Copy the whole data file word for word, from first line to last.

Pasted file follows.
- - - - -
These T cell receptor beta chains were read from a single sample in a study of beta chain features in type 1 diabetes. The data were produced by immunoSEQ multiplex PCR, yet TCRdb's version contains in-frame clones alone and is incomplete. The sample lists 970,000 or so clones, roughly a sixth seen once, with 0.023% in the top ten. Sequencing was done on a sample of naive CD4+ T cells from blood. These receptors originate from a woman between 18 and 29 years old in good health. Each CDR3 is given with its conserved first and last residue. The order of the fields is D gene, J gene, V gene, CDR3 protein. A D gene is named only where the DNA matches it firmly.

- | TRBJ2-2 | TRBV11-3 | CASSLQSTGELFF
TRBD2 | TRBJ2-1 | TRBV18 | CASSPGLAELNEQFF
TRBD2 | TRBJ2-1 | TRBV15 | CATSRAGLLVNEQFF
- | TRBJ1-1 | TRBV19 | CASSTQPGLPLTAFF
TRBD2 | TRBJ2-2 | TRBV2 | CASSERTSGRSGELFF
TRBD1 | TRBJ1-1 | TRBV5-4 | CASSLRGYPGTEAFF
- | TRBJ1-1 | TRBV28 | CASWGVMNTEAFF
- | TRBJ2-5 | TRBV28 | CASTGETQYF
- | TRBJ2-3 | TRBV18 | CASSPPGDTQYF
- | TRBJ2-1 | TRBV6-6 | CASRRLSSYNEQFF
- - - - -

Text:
These T cell receptor beta chains were read from a single sample in a study of beta chain features in type 1 diabetes. The data were produced by immunoSEQ multiplex PCR, yet TCRdb's version contains in-frame clones alone and is incomplete. The sample lists 970,000 or so clones, roughly a sixth seen once, with 0.023% in the top ten. Sequencing was done on a sample of naive CD4+ T cells from blood. These receptors originate from a woman between 18 and 29 years old in good health. Each CDR3 is given with its conserved first and last residue. The order of the fields is D gene, J gene, V gene, CDR3 protein. A D gene is named only where the DNA matches it firmly.

- | TRBJ2-2 | TRBV11-3 | CASSLQSTGELFF
TRBD2 | TRBJ2-1 | TRBV18 | CASSPGLAELNEQFF
TRBD2 | TRBJ2-1 | TRBV15 | CATSRAGLLVNEQFF
- | TRBJ1-1 | TRBV19 | CASSTQPGLPLTAFF
TRBD2 | TRBJ2-2 | TRBV2 | CASSERTSGRSGELFF
TRBD1 | TRBJ1-1 | TRBV5-4 | CASSLRGYPGTEAFF
- | TRBJ1-1 | TRBV28 | CASWGVMNTEAFF
- | TRBJ2-5 | TRBV28 | CASTGETQYF
- | TRBJ2-3 | TRBV18 | CASSPPGDTQYF
- | TRBJ2-1 | TRBV6-6 | CASRRLSSYNEQFF